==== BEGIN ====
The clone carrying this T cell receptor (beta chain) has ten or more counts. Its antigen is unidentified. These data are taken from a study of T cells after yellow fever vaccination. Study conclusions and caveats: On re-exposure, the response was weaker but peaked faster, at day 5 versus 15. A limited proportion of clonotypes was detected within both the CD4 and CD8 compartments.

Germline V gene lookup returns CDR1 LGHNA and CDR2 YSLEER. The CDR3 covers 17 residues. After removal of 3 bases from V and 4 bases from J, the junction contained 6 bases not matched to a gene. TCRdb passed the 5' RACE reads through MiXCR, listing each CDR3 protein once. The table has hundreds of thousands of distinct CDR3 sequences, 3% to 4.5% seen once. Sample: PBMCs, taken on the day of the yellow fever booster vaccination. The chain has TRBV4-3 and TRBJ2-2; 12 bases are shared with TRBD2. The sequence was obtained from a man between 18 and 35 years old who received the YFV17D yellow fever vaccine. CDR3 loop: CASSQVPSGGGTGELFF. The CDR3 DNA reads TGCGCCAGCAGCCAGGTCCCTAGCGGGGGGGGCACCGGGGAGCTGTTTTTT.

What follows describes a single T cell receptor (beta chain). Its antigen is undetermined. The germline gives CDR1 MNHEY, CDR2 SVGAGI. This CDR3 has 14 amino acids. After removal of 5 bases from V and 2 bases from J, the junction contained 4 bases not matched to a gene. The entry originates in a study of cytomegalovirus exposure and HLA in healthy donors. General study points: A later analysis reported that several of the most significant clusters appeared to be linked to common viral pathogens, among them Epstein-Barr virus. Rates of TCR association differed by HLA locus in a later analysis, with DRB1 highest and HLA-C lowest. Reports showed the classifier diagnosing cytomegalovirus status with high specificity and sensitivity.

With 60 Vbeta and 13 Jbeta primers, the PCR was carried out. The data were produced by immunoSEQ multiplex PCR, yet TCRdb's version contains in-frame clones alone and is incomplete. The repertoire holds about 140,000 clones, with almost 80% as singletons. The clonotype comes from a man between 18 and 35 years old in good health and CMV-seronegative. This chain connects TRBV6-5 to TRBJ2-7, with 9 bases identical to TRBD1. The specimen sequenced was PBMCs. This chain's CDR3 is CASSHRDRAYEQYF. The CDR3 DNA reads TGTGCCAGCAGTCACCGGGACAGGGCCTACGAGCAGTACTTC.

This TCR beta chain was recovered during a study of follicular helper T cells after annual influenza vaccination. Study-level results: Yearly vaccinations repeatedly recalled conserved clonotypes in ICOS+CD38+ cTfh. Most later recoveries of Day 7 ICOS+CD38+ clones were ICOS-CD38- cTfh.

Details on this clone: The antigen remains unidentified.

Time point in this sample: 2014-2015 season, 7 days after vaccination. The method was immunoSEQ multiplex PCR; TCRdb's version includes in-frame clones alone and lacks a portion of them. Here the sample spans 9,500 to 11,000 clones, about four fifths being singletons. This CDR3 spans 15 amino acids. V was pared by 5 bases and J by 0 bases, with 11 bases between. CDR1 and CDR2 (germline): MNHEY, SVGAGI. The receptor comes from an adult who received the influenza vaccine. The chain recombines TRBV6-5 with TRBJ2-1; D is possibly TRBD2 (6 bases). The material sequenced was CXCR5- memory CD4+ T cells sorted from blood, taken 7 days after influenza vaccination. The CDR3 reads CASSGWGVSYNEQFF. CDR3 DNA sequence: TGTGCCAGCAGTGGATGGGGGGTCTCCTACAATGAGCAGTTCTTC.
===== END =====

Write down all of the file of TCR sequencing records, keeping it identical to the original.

The clone carrying this T cell receptor (beta chain) has ten or more counts. Its antigen is unidentified. These data are taken from a study of T cells after yellow fever vaccination. Study conclusions and caveats: On re-exposure, the response was weaker but peaked faster, at day 5 versus 15. A limited proportion of clonotypes was detected within both the CD4 and CD8 compartments.

Germline V gene lookup returns CDR1 LGHNA and CDR2 YSLEER. The CDR3 covers 17 residues. After removal of 3 bases from V and 4 bases from J, the junction contained 6 bases not matched to a gene. TCRdb passed the 5' RACE reads through MiXCR, listing each CDR3 protein once. The table has hundreds of thousands of distinct CDR3 sequences, 3% to 4.5% seen once. Sample: PBMCs, taken on the day of the yellow fever booster vaccination. The chain has TRBV4-3 and TRBJ2-2; 12 bases are shared with TRBD2. The sequence was obtained from a man between 18 and 35 years old who received the YFV17D yellow fever vaccine. CDR3 loop: CASSQVPSGGGTGELFF. The CDR3 DNA reads TGCGCCAGCAGCCAGGTCCCTAGCGGGGGGGGCACCGGGGAGCTGTTTTTT.

What follows describes a single T cell receptor (beta chain). Its antigen is undetermined. The germline gives CDR1 MNHEY, CDR2 SVGAGI. This CDR3 has 14 amino acids. After removal of 5 bases from V and 2 bases from J, the junction contained 4 bases not matched to a gene. The entry originates in a study of cytomegalovirus exposure and HLA in healthy donors. General study points: A later analysis reported that several of the most significant clusters appeared to be linked to common viral pathogens, among them Epstein-Barr virus. Rates of TCR association differed by HLA locus in a later analysis, with DRB1 highest and HLA-C lowest. Reports showed the classifier diagnosing cytomegalovirus status with high specificity and sensitivity.

With 60 Vbeta and 13 Jbeta primers, the PCR was carried out. The data were produced by immunoSEQ multiplex PCR, yet TCRdb's version contains in-frame clones alone and is incomplete. The repertoire holds about 140,000 clones, with almost 80% as singletons. The clonotype comes from a man between 18 and 35 years old in good health and CMV-seronegative. This chain connects TRBV6-5 to TRBJ2-7, with 9 bases identical to TRBD1. The specimen sequenced was PBMCs. This chain's CDR3 is CASSHRDRAYEQYF. The CDR3 DNA reads TGTGCCAGCAGTCACCGGGACAGGGCCTACGAGCAGTACTTC.

This TCR beta chain was recovered during a study of follicular helper T cells after annual influenza vaccination. Study-level results: Yearly vaccinations repeatedly recalled conserved clonotypes in ICOS+CD38+ cTfh. Most later recoveries of Day 7 ICOS+CD38+ clones were ICOS-CD38- cTfh.

Details on this clone: The antigen remains unidentified.

Time point in this sample: 2014-2015 season, 7 days after vaccination. The method was immunoSEQ multiplex PCR; TCRdb's version includes in-frame clones alone and lacks a portion of them. Here the sample spans 9,500 to 11,000 clones, about four fifths being singletons. This CDR3 spans 15 amino acids. V was pared by 5 bases and J by 0 bases, with 11 bases between. CDR1 and CDR2 (germline): MNHEY, SVGAGI. The receptor comes from an adult who received the influenza vaccine. The chain recombines TRBV6-5 with TRBJ2-1; D is possibly TRBD2 (6 bases). The material sequenced was CXCR5- memory CD4+ T cells sorted from blood, taken 7 days after influenza vaccination. The CDR3 reads CASSGWGVSYNEQFF. CDR3 DNA sequence: TGTGCCAGCAGTGGATGGGGGGTCTCCTACAATGAGCAGTTCTTC.